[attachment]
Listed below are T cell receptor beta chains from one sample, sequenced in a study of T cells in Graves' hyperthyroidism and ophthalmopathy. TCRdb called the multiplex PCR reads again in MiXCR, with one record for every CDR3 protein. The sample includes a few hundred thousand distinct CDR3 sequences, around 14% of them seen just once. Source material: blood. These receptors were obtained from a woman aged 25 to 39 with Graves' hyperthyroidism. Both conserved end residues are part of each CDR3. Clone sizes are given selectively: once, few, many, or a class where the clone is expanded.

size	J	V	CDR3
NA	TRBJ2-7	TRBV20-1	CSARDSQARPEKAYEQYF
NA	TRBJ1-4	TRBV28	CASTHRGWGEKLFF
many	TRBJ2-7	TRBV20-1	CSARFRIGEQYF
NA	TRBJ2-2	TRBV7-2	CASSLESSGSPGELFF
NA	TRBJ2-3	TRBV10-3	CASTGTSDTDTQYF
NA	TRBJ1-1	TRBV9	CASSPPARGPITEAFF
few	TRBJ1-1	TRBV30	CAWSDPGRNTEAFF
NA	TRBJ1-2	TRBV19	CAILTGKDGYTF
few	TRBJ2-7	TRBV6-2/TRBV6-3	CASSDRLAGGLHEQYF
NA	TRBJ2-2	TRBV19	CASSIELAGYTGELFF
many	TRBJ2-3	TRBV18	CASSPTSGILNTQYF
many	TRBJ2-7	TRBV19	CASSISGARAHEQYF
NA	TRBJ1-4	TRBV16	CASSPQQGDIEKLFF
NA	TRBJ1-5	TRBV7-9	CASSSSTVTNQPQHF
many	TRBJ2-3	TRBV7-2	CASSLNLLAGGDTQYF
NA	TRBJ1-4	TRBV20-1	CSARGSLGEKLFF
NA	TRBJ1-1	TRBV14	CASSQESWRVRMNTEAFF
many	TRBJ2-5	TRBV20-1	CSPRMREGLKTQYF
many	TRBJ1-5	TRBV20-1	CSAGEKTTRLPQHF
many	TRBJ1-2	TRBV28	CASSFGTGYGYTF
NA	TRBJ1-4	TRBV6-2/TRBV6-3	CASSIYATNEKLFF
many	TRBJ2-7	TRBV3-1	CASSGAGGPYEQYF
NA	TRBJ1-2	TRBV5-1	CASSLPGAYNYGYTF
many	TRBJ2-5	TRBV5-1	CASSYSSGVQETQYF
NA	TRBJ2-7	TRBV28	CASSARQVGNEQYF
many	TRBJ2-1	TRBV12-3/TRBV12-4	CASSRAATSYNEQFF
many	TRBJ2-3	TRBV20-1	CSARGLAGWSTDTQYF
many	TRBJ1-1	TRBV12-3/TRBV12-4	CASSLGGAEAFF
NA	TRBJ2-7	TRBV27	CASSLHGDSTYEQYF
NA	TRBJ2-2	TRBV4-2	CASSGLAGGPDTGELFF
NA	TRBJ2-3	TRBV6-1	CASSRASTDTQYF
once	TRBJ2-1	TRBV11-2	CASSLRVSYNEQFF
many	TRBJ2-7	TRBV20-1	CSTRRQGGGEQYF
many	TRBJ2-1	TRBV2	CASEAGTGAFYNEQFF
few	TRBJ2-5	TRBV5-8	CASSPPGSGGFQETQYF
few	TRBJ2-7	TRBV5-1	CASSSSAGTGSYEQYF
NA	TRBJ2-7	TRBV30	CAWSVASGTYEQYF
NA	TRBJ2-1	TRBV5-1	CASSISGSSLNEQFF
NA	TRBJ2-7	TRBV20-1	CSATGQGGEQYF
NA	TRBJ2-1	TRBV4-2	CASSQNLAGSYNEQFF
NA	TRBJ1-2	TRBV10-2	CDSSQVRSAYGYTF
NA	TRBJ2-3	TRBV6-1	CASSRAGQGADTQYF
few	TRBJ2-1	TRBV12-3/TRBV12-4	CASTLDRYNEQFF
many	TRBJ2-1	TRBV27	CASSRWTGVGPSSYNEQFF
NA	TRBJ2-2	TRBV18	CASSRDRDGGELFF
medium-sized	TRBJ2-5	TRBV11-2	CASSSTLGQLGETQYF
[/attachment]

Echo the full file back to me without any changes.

Listed below are T cell receptor beta chains from one sample, sequenced in a study of T cells in Graves' hyperthyroidism and ophthalmopathy. TCRdb called the multiplex PCR reads again in MiXCR, with one record for every CDR3 protein. The sample includes a few hundred thousand distinct CDR3 sequences, around 14% of them seen just once. Source material: blood. These receptors were obtained from a woman aged 25 to 39 with Graves' hyperthyroidism. Both conserved end residues are part of each CDR3. Clone sizes are given selectively: once, few, many, or a class where the clone is expanded.

size	J	V	CDR3
NA	TRBJ2-7	TRBV20-1	CSARDSQARPEKAYEQYF
NA	TRBJ1-4	TRBV28	CASTHRGWGEKLFF
many	TRBJ2-7	TRBV20-1	CSARFRIGEQYF
NA	TRBJ2-2	TRBV7-2	CASSLESSGSPGELFF
NA	TRBJ2-3	TRBV10-3	CASTGTSDTDTQYF
NA	TRBJ1-1	TRBV9	CASSPPARGPITEAFF
few	TRBJ1-1	TRBV30	CAWSDPGRNTEAFF
NA	TRBJ1-2	TRBV19	CAILTGKDGYTF
few	TRBJ2-7	TRBV6-2/TRBV6-3	CASSDRLAGGLHEQYF
NA	TRBJ2-2	TRBV19	CASSIELAGYTGELFF
many	TRBJ2-3	TRBV18	CASSPTSGILNTQYF
many	TRBJ2-7	TRBV19	CASSISGARAHEQYF
NA	TRBJ1-4	TRBV16	CASSPQQGDIEKLFF
NA	TRBJ1-5	TRBV7-9	CASSSSTVTNQPQHF
many	TRBJ2-3	TRBV7-2	CASSLNLLAGGDTQYF
NA	TRBJ1-4	TRBV20-1	CSARGSLGEKLFF
NA	TRBJ1-1	TRBV14	CASSQESWRVRMNTEAFF
many	TRBJ2-5	TRBV20-1	CSPRMREGLKTQYF
many	TRBJ1-5	TRBV20-1	CSAGEKTTRLPQHF
many	TRBJ1-2	TRBV28	CASSFGTGYGYTF
NA	TRBJ1-4	TRBV6-2/TRBV6-3	CASSIYATNEKLFF
many	TRBJ2-7	TRBV3-1	CASSGAGGPYEQYF
NA	TRBJ1-2	TRBV5-1	CASSLPGAYNYGYTF
many	TRBJ2-5	TRBV5-1	CASSYSSGVQETQYF
NA	TRBJ2-7	TRBV28	CASSARQVGNEQYF
many	TRBJ2-1	TRBV12-3/TRBV12-4	CASSRAATSYNEQFF
many	TRBJ2-3	TRBV20-1	CSARGLAGWSTDTQYF
many	TRBJ1-1	TRBV12-3/TRBV12-4	CASSLGGAEAFF
NA	TRBJ2-7	TRBV27	CASSLHGDSTYEQYF
NA	TRBJ2-2	TRBV4-2	CASSGLAGGPDTGELFF
NA	TRBJ2-3	TRBV6-1	CASSRASTDTQYF
once	TRBJ2-1	TRBV11-2	CASSLRVSYNEQFF
many	TRBJ2-7	TRBV20-1	CSTRRQGGGEQYF
many	TRBJ2-1	TRBV2	CASEAGTGAFYNEQFF
few	TRBJ2-5	TRBV5-8	CASSPPGSGGFQETQYF
few	TRBJ2-7	TRBV5-1	CASSSSAGTGSYEQYF
NA	TRBJ2-7	TRBV30	CAWSVASGTYEQYF
NA	TRBJ2-1	TRBV5-1	CASSISGSSLNEQFF
NA	TRBJ2-7	TRBV20-1	CSATGQGGEQYF
NA	TRBJ2-1	TRBV4-2	CASSQNLAGSYNEQFF
NA	TRBJ1-2	TRBV10-2	CDSSQVRSAYGYTF
NA	TRBJ2-3	TRBV6-1	CASSRAGQGADTQYF
few	TRBJ2-1	TRBV12-3/TRBV12-4	CASTLDRYNEQFF
many	TRBJ2-1	TRBV27	CASSRWTGVGPSSYNEQFF
NA	TRBJ2-2	TRBV18	CASSRDRDGGELFF
medium-sized	TRBJ2-5	TRBV11-2	CASSSTLGQLGETQYF